FB II Compiler

PG PRO

Debugging

Memory

System

Mathematics

Resources

Disk I/O

Windows

Controls

Menus

Mouse

Keyboard

Text

Fonts

Drawing

Sound

Clipboard

Printing

Communication

ASM

Made with FB

DEBUGGING

Prevent from crashing


* use _dimmedVarsOnly on COMPILE like this you'll find vars that you haven't declared that may be stepping on the memory footprint of vars you did declare

* use _noRedimVars on COMPILE like this you can't use the same name for a var in 2 different places. You may find that a var you think has a value, in fact has a different one.

* use _caseInsensitive on COMPILE you may have declared 'myVariable' and 'MyVariable', these can or cannot be the same.

* use _dontOptimiseStr if you use 'my text' in two different places, FB will just reference the second use to the first one, but you may need them to be different entries.

* install MacsBug and use _macsBugLabels take this out in the final build, but during debugging it helps to know where you are when you drop into MascBug.

* put CLEAR before each and every of your FNs to be sure that all vars are inited at zero.

* look at each FN and decide if you can make it LOCAL MODE, thus avoiding the risk of accidentally sharing variables with another part of the app.

* if you pass an address to an app, do you need the address or the data?
example 1:
CLEAR LOCAL MODE
LOCAL FN myDoSomething( wndPtr&)
DIM t,l,b,r
t;8 = wndPtr& + _portRect
...
END FN
In this case it is the address of the window pointer that is
needed

example 2:
CLEAR LOCAL MODE
LOCAL FN myAnotherThing( rectPtr&)
DIM t,l,b,r
t;8 = @rectPtr&
...
END FN
In this case, passing the address was only a means for getting the info once in the FN. IF you didn't use the @, you would be copying in random info (well the address, not the rect actually).

* on a similar note check whether toolbox calls need a value or the memory location of that var. Also check that you're not using Handles in place of Pointers and vice versa. If you're using Handles do you need to lock it in memory (general rule Yes Do it). Do you check each OSERR (or similar) on toolbox calls - you might be assuming somethings going well but...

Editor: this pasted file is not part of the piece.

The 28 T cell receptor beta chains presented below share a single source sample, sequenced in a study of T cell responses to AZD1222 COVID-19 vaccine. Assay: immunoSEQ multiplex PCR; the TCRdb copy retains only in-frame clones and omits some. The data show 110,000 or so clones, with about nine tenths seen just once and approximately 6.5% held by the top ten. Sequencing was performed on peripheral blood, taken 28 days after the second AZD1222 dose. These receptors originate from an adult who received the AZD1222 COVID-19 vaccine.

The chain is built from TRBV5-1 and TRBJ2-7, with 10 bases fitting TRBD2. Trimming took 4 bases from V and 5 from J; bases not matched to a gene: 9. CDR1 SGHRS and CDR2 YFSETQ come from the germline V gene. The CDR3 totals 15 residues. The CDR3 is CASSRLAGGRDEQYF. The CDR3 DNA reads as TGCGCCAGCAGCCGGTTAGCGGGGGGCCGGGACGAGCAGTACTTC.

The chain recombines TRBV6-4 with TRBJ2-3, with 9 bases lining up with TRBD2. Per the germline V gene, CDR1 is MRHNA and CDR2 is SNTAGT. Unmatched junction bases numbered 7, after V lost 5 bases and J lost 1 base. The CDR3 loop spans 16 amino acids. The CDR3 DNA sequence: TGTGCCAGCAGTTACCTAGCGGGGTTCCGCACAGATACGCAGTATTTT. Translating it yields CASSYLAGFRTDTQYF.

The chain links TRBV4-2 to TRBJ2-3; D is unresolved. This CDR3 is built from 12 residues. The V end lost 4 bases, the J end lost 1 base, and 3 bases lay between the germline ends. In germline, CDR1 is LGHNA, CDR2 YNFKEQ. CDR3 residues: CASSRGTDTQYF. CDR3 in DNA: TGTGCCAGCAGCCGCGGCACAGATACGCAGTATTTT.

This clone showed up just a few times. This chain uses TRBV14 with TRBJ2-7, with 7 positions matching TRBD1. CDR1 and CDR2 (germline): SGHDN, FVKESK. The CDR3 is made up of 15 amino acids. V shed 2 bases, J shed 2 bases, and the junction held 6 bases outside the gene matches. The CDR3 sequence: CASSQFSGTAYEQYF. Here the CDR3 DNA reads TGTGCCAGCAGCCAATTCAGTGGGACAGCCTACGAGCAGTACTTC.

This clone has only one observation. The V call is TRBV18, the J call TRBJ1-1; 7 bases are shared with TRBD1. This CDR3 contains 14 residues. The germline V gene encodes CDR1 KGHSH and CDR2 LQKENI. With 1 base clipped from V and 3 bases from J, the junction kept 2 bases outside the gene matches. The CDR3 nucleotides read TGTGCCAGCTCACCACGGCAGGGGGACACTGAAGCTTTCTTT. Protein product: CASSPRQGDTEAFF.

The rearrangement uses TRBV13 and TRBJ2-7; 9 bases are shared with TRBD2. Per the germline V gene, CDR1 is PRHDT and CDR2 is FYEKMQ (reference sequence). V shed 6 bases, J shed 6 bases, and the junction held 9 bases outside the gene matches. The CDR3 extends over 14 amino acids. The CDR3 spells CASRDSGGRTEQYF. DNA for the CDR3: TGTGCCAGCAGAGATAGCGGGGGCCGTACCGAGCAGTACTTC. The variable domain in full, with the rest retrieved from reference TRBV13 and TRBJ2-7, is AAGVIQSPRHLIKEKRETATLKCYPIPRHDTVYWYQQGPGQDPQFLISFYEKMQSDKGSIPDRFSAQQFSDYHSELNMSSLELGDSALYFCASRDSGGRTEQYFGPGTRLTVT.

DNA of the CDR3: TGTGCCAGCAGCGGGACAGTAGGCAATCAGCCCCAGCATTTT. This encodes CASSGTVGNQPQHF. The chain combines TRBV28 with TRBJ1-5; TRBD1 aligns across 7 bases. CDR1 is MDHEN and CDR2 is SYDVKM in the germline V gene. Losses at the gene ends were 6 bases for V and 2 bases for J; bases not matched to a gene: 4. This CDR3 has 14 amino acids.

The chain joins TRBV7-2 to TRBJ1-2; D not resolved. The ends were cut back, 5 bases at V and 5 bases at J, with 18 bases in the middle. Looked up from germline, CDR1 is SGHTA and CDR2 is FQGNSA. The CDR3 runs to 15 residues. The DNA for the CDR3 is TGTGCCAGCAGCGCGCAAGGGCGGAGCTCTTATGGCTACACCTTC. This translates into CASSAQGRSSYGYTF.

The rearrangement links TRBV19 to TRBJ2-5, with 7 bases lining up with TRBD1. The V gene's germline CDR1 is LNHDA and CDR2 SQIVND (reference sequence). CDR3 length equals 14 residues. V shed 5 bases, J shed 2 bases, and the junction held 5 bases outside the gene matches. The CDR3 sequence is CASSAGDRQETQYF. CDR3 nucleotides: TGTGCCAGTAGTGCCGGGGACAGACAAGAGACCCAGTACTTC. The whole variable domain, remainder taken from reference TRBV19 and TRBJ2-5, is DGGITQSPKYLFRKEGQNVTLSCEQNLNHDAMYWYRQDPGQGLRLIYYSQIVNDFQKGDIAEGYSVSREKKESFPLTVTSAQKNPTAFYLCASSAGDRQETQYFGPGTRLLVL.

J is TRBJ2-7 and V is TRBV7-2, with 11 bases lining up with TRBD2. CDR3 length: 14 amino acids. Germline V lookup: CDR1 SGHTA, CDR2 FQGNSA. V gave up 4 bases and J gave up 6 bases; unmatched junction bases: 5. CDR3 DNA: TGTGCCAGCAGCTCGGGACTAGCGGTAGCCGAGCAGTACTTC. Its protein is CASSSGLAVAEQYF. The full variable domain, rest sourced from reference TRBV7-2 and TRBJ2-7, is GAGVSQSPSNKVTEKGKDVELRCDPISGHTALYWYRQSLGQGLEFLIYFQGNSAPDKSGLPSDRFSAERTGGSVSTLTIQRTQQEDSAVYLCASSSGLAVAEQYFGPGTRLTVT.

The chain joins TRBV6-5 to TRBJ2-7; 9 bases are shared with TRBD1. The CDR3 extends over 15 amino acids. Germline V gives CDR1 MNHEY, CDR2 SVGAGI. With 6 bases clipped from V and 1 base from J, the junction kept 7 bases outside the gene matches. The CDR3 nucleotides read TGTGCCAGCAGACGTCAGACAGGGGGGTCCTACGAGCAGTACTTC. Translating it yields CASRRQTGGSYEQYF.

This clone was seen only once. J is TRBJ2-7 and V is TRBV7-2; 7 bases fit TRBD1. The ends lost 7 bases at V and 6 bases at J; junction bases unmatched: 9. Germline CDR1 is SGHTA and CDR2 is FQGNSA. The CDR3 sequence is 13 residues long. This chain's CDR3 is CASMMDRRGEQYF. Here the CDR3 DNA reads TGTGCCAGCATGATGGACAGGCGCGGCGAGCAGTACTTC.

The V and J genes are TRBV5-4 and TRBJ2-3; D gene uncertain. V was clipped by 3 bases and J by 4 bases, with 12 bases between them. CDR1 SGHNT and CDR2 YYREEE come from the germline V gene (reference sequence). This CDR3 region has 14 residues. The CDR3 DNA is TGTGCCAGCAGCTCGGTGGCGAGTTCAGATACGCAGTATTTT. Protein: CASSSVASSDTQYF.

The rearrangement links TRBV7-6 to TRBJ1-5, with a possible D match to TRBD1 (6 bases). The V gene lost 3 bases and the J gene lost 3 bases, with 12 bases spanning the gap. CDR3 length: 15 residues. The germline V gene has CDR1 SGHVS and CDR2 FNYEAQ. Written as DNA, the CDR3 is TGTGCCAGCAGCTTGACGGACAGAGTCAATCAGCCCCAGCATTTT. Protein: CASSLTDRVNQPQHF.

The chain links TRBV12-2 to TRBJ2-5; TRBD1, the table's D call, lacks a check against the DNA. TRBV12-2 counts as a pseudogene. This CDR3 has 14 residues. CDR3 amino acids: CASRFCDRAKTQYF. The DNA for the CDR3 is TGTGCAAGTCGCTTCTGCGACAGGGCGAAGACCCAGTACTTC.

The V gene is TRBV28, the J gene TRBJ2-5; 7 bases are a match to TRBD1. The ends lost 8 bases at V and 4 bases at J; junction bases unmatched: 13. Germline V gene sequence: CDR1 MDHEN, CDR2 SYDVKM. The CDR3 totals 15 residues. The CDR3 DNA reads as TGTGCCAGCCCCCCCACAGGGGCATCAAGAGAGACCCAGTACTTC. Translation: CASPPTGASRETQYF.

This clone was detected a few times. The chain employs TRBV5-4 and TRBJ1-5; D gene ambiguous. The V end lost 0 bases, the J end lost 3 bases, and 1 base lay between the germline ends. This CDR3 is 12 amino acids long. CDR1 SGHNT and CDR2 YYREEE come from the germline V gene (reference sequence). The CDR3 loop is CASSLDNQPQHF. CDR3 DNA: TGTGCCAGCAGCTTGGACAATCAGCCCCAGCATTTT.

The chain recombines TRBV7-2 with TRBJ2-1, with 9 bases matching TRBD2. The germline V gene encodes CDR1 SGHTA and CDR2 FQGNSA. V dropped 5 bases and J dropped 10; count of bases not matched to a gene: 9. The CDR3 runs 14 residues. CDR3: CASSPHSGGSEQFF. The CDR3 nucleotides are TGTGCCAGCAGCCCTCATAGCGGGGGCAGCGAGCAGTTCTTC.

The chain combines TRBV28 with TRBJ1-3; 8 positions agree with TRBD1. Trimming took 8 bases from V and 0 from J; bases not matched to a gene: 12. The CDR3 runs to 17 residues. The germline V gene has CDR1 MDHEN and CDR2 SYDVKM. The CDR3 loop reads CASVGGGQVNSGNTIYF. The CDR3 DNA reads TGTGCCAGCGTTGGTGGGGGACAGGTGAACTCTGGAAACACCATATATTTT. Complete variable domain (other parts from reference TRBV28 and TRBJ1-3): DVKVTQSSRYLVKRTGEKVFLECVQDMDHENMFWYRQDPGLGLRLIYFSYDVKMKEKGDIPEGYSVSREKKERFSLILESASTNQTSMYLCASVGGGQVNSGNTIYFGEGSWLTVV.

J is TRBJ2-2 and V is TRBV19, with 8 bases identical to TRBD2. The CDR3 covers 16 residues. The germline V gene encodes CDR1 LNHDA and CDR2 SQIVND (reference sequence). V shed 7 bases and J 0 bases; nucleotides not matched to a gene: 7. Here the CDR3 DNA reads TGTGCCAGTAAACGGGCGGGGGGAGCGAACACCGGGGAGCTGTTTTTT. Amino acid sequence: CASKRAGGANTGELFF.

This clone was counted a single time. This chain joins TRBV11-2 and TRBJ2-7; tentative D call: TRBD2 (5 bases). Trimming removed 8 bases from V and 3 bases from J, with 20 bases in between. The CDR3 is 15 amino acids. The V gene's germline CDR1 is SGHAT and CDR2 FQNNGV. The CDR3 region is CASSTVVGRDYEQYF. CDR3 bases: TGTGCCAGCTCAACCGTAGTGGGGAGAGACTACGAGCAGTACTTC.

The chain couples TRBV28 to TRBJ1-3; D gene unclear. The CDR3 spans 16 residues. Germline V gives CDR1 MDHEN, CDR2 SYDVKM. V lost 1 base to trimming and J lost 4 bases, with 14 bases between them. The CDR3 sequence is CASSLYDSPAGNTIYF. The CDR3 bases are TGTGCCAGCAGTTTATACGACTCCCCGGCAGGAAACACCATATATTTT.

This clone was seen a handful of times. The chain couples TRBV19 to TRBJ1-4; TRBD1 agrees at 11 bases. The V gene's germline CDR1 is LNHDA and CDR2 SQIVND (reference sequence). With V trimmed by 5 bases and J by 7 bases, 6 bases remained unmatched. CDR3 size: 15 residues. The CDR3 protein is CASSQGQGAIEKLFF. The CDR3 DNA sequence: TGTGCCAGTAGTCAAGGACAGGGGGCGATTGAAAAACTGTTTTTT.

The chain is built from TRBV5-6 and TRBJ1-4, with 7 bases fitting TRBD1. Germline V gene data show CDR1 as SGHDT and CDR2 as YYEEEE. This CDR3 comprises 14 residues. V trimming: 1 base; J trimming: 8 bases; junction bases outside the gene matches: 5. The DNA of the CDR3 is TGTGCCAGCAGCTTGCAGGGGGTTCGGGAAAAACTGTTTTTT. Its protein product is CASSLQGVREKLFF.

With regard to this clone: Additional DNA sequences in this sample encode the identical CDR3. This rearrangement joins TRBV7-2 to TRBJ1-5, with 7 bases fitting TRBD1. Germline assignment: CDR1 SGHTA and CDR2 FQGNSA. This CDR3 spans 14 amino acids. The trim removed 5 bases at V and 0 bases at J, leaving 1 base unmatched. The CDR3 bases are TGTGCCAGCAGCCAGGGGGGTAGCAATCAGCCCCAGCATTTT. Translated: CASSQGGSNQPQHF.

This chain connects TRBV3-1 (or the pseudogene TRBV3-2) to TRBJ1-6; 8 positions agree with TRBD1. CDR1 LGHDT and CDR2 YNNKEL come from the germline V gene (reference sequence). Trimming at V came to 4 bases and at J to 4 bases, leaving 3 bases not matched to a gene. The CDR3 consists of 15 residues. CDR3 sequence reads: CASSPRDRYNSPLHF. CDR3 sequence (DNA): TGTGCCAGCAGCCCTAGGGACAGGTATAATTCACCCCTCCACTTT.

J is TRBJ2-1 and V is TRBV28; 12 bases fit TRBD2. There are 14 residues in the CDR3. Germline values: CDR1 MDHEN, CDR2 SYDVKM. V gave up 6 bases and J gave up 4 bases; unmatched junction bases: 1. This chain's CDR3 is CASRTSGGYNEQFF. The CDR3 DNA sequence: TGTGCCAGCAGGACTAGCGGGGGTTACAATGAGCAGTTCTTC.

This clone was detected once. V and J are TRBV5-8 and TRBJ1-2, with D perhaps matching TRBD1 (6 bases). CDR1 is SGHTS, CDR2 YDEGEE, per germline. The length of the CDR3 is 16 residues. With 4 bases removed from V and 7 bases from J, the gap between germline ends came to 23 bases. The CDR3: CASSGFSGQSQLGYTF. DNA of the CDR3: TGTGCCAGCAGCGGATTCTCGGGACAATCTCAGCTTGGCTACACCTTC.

* put one command per line, removing colons ':'. (This is not bad. It's just damn hard to debug when you change 25 different vars on one line, putting them all separately allows you to walk thru them).

* try and break long FNs up into page long FNs (the length of

your page may vary, but the idea being that you don't need to scroll to visually emcompass a self contained code block.

When this is all OK, then check 'Check for string/array overflow'in the prefs. You can take this off when you do the final build, but when in beta, and even more so, when in debugging, you need to know if you referenced item 14 of an array that you DIMmed as only having 12 members.

Having done all the above you can start looking for _your_ bug. (all the above has done is make sure that your code is clean of the basic mistakes, preparing for trouble shooting).
In your case the error occurs before you beep. So you would be looking at code that happens before. Code that only gets called at closedown can safely be ignored, for the moment (this doesn't mean that the code is good nor clean, just that your current bug can't be there as your app hasn't been there when you bomb).

You should know exactly how much space each var takes in memory and what the values should be. Lauch your code with DebugII and step thru. At the end of initialisation do all your variables have the value they should? Look particularly at arrays, dumb arrays(1), variables that are set to zero using 'var;0'.

(1) see Rick's recent explanations of 'DIM rect;0,t,l,b,r', if you haven't DIMmed the right amount of memory, as in the DIM AEdesc& problem that came up recently, you'll be writing over the variables that follow in memory, not the one you think.

Use liberally the DebugII to break on changed command. Step thru from the beginning, checking each var. It would seem that Debug II lists the vars in its window in ascending order in memory, so put break on change on the vars AFTER you var you expect to change next - then if you're overwriting memory elsewhere you have a good chance to catch it.

Hopefull this will help you find some interesting problems. Not necessarily your bug, but at least you'll have fun on the way.

jonathan